MA 01 Part 1.   In your own words, define difference and inequality, and provide an example of each on City Road.

Social difference is defined by contrasts among groups or individuals on the

basis of class, race, culture, age, religion, sexuality, or ability.   For example, a

physically impaired person who is wheelchair dependant is different from

someone without such an impairment.

Social inequality is defined by unequal opportunities and rewards for different

social positions within a group or society.   Things such as unequal distribution

of wealth, goods, opportunities and even punishments.   It occurs when people

don't have the same access to resources, putting them at a disadvantage to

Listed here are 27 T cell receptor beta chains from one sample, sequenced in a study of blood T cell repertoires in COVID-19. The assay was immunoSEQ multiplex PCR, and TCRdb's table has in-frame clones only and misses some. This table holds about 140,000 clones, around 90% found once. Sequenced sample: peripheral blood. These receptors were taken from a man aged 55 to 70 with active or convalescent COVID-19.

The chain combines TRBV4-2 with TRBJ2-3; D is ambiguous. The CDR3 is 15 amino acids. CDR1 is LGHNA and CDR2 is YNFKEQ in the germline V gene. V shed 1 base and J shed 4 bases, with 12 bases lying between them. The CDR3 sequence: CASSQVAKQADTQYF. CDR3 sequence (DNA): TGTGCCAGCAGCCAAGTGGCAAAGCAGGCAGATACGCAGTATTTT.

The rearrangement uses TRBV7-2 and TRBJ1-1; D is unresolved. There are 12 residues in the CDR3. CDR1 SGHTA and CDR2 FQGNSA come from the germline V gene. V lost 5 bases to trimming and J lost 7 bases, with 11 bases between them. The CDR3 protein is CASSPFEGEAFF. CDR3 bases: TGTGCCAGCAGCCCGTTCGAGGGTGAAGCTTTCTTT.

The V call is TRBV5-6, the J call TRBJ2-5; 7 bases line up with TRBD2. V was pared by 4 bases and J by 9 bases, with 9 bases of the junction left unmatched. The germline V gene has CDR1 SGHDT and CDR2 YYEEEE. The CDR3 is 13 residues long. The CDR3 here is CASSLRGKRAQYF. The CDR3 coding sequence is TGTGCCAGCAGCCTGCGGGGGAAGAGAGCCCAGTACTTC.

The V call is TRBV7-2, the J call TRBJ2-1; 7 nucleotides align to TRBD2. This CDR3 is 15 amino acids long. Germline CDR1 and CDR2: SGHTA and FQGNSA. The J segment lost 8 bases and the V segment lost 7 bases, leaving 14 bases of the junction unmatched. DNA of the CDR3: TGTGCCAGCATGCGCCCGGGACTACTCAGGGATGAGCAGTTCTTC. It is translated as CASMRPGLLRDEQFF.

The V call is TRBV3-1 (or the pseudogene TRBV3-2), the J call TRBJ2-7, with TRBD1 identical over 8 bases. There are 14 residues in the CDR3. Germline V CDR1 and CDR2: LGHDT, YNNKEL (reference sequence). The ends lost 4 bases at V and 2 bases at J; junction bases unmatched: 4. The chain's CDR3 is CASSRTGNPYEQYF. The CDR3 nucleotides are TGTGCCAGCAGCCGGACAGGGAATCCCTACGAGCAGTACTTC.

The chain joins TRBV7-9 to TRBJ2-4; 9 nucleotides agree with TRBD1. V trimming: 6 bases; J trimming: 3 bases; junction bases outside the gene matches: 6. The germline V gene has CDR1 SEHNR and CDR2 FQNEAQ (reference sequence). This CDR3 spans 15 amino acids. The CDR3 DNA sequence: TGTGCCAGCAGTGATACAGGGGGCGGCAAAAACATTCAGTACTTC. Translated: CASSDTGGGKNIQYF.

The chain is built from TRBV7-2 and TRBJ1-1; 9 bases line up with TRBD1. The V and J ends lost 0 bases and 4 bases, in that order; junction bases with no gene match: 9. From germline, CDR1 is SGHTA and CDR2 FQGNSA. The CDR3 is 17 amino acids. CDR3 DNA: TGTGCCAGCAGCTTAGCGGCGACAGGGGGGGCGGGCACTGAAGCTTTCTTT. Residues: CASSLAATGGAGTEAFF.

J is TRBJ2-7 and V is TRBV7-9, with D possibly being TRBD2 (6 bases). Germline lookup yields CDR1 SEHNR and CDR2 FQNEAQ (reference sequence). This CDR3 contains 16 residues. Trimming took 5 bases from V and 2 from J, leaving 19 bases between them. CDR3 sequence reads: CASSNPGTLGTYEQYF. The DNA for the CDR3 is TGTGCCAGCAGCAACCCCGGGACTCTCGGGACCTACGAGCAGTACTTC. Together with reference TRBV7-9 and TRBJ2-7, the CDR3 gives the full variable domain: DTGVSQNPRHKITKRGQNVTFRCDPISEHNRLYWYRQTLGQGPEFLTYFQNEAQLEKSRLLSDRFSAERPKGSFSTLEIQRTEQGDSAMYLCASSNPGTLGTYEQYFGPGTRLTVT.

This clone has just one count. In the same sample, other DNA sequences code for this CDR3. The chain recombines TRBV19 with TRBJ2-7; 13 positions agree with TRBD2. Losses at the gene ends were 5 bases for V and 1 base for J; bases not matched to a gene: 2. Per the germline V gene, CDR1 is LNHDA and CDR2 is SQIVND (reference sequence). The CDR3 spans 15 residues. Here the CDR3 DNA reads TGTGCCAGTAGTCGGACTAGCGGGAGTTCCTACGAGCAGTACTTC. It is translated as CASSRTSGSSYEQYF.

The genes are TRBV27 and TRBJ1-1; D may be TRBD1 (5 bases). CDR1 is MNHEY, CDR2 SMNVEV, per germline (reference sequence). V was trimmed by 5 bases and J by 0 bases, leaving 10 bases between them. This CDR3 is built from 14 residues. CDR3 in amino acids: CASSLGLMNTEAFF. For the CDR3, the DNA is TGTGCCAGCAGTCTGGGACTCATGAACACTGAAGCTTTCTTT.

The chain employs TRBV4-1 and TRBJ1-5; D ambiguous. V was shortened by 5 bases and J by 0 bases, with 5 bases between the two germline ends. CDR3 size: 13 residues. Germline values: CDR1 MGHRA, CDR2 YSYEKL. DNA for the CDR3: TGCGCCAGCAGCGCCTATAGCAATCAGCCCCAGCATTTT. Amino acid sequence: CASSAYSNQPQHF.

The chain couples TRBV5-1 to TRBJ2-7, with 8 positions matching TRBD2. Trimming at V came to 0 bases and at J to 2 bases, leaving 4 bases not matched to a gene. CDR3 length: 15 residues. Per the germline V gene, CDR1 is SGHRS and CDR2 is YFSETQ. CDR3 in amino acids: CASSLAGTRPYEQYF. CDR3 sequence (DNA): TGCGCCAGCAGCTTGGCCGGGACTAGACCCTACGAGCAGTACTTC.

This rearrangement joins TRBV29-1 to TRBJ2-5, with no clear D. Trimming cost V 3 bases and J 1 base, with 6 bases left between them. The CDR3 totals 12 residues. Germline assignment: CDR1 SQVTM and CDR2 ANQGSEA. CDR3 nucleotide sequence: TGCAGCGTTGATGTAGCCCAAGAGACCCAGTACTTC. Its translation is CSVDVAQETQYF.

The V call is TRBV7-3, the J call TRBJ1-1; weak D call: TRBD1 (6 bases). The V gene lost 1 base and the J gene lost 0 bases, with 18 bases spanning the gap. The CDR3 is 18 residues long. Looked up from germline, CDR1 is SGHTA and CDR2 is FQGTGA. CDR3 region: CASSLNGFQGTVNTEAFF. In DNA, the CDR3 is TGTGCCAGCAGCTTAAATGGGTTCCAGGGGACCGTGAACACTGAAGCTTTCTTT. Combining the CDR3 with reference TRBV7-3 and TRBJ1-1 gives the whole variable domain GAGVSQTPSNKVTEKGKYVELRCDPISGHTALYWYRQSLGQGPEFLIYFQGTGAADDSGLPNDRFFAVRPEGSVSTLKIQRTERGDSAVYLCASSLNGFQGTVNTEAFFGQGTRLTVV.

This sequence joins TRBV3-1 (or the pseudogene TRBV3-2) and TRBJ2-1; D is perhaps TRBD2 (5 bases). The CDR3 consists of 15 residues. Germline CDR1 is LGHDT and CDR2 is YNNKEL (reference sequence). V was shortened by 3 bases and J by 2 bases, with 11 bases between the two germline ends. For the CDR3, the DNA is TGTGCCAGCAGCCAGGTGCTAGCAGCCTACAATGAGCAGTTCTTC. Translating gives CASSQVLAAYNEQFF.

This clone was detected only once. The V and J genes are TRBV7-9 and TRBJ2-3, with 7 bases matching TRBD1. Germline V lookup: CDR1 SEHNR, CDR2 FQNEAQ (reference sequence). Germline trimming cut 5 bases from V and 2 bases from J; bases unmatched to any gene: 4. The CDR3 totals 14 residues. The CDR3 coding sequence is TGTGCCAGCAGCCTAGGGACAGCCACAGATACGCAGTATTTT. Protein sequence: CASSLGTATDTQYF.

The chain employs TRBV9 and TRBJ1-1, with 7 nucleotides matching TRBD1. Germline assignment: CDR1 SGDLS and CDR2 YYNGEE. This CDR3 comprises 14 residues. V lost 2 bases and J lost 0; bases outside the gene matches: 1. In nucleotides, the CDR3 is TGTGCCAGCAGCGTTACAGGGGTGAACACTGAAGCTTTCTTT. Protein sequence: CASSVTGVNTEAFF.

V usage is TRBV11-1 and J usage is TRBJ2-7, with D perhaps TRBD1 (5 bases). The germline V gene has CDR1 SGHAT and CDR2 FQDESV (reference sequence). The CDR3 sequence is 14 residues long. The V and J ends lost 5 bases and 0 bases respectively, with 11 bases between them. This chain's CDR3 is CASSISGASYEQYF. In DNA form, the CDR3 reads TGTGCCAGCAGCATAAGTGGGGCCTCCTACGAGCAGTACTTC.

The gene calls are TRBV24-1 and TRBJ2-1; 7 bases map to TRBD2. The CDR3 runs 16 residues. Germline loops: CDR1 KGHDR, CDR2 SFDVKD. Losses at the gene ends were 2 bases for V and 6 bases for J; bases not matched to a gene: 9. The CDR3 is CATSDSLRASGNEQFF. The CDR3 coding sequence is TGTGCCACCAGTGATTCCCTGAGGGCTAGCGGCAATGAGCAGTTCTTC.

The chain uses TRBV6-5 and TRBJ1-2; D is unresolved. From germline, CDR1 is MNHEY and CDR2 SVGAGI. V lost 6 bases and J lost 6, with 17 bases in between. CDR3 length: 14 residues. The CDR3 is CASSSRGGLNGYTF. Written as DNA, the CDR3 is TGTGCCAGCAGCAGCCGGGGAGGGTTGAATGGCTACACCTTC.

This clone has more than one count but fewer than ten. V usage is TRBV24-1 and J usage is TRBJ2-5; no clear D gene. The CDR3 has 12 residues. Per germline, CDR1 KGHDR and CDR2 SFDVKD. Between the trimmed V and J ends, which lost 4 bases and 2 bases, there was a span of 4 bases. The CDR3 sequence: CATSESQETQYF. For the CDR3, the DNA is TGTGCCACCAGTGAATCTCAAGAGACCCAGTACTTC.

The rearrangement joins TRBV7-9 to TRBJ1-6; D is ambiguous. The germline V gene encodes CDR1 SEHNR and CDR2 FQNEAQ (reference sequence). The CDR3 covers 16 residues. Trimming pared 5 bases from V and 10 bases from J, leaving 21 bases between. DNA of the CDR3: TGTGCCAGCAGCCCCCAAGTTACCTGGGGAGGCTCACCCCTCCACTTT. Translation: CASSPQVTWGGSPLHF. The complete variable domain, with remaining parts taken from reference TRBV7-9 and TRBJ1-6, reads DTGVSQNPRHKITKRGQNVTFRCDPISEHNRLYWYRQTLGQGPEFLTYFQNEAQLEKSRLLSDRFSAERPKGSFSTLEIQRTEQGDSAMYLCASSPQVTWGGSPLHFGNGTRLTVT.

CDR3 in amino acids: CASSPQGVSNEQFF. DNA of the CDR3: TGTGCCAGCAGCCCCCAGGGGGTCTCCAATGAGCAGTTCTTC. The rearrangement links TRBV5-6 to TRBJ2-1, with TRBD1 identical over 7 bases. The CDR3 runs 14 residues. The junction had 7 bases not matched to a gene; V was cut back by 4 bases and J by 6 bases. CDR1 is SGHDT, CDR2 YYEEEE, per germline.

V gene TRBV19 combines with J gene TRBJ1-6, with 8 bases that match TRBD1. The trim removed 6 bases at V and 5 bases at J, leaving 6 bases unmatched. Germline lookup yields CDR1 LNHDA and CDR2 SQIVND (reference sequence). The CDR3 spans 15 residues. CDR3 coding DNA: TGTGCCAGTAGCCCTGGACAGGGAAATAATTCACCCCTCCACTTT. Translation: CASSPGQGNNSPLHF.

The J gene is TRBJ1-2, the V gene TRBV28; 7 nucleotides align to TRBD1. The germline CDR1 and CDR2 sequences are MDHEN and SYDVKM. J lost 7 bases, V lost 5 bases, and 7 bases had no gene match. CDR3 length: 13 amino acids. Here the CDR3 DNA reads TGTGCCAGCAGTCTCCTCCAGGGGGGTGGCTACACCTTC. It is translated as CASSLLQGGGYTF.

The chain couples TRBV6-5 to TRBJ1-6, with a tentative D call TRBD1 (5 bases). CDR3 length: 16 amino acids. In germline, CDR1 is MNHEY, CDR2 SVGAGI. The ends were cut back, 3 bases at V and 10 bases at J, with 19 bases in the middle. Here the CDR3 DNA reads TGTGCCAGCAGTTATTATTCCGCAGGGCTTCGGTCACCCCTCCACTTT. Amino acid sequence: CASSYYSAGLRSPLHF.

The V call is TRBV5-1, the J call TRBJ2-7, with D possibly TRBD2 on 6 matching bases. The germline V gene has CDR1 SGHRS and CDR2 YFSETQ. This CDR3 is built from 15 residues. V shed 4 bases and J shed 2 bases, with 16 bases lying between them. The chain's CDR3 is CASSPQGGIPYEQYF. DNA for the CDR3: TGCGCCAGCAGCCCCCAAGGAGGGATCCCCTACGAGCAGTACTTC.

those people who do have such access.  

One difference that appears on city road is the sense of belonging between

groups frequenting the Taste Buds Café and the Pool Hall.   Older people feel

welcomed at the Café, while they may think they wouldn't feel as welcomed at

the Pool Hall.   The Pool hall doesn't deliberately exclude older people, but this

also highlights the differences in how places are designed to attract specific

groups of people.   Blakeley and Staples (2014, p.27). 

One inequality that exists on City Road concerns people who are forced into

using the food bank.   They experience economic inequality, putting a constraint

on the choices they have in the food they are given.   This contrasts with the

people who attend the farmers market or the Taste Buds Café who can choose 

what types of food they wish to buy while supporting a particular lifestyle.   The

people attending the food bank do so out of necessity.   Blakeley and Staples

(2014, p. 26).


Blakeley, G. and Staples, M. (2014) ‘The life and times of the street’, in Blakeley, G. and Allen, J. (eds) Understanding Social Lives, Part 1, Milton Keynes: The Open University.